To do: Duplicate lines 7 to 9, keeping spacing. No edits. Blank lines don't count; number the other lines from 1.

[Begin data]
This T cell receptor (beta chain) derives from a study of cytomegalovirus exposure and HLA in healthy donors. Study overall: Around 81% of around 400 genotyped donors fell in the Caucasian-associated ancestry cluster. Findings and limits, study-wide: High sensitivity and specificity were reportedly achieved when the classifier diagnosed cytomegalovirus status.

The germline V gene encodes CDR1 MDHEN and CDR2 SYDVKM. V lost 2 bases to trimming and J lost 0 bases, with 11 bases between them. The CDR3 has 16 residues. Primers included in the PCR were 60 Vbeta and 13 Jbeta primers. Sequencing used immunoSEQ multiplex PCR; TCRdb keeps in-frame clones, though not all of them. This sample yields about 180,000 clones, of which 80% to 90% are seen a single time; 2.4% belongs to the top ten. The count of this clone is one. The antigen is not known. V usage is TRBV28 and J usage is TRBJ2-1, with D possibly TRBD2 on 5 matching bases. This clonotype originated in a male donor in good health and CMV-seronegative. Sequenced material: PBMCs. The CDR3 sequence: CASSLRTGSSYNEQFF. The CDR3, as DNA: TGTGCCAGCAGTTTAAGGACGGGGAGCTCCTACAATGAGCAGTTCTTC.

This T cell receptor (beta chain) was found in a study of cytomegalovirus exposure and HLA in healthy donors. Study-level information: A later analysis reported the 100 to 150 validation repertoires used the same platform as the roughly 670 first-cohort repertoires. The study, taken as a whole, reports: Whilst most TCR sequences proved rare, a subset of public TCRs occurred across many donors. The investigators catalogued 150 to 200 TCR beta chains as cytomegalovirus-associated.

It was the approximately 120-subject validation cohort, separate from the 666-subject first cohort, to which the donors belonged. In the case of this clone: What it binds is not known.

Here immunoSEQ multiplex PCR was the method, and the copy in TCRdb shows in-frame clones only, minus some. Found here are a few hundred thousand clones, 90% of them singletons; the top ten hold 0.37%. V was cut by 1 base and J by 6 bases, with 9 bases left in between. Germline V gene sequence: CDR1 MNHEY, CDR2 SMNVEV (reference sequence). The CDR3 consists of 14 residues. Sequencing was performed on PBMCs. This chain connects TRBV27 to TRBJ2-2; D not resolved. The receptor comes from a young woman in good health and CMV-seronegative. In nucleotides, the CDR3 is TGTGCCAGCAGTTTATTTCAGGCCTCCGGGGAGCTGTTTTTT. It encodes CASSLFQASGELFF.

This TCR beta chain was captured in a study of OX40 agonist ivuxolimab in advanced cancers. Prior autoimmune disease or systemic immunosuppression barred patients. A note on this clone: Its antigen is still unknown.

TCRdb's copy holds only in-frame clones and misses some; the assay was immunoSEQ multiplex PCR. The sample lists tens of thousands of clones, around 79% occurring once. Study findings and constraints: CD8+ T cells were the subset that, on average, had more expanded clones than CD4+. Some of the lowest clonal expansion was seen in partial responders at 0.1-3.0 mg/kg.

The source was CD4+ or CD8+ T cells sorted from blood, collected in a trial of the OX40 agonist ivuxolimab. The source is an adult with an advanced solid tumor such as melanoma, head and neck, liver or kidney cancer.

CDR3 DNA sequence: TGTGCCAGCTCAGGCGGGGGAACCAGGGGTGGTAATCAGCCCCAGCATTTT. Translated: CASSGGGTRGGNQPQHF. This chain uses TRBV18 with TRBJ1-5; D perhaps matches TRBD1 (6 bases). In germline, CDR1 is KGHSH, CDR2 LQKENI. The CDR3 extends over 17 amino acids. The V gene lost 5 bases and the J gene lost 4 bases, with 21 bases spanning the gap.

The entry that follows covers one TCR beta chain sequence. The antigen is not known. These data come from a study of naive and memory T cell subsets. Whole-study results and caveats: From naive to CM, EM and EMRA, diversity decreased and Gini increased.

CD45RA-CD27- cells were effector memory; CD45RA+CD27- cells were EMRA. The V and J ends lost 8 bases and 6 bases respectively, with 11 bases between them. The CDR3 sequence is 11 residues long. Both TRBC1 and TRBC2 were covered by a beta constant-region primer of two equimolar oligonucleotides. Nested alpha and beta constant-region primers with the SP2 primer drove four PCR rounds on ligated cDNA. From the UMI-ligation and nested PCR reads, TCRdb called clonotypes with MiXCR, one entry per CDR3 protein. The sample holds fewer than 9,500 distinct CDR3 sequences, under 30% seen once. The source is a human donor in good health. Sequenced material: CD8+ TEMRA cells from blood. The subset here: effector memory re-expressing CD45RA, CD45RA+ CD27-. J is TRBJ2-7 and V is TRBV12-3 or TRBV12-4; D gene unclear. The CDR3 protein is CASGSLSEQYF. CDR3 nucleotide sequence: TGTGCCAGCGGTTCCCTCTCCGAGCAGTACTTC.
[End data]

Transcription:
TCRdb's copy holds only in-frame clones and misses some; the assay was immunoSEQ multiplex PCR. The sample lists tens of thousands of clones, around 79% occurring once. Study findings and constraints: CD8+ T cells were the subset that, on average, had more expanded clones than CD4+. Some of the lowest clonal expansion was seen in partial responders at 0.1-3.0 mg/kg.

The source was CD4+ or CD8+ T cells sorted from blood, collected in a trial of the OX40 agonist ivuxolimab. The source is an adult with an advanced solid tumor such as melanoma, head and neck, liver or kidney cancer.

CDR3 DNA sequence: TGTGCCAGCTCAGGCGGGGGAACCAGGGGTGGTAATCAGCCCCAGCATTTT. Translated: CASSGGGTRGGNQPQHF. This chain uses TRBV18 with TRBJ1-5; D perhaps matches TRBD1 (6 bases). In germline, CDR1 is KGHSH, CDR2 LQKENI. The CDR3 extends over 17 amino acids. The V gene lost 5 bases and the J gene lost 4 bases, with 21 bases spanning the gap.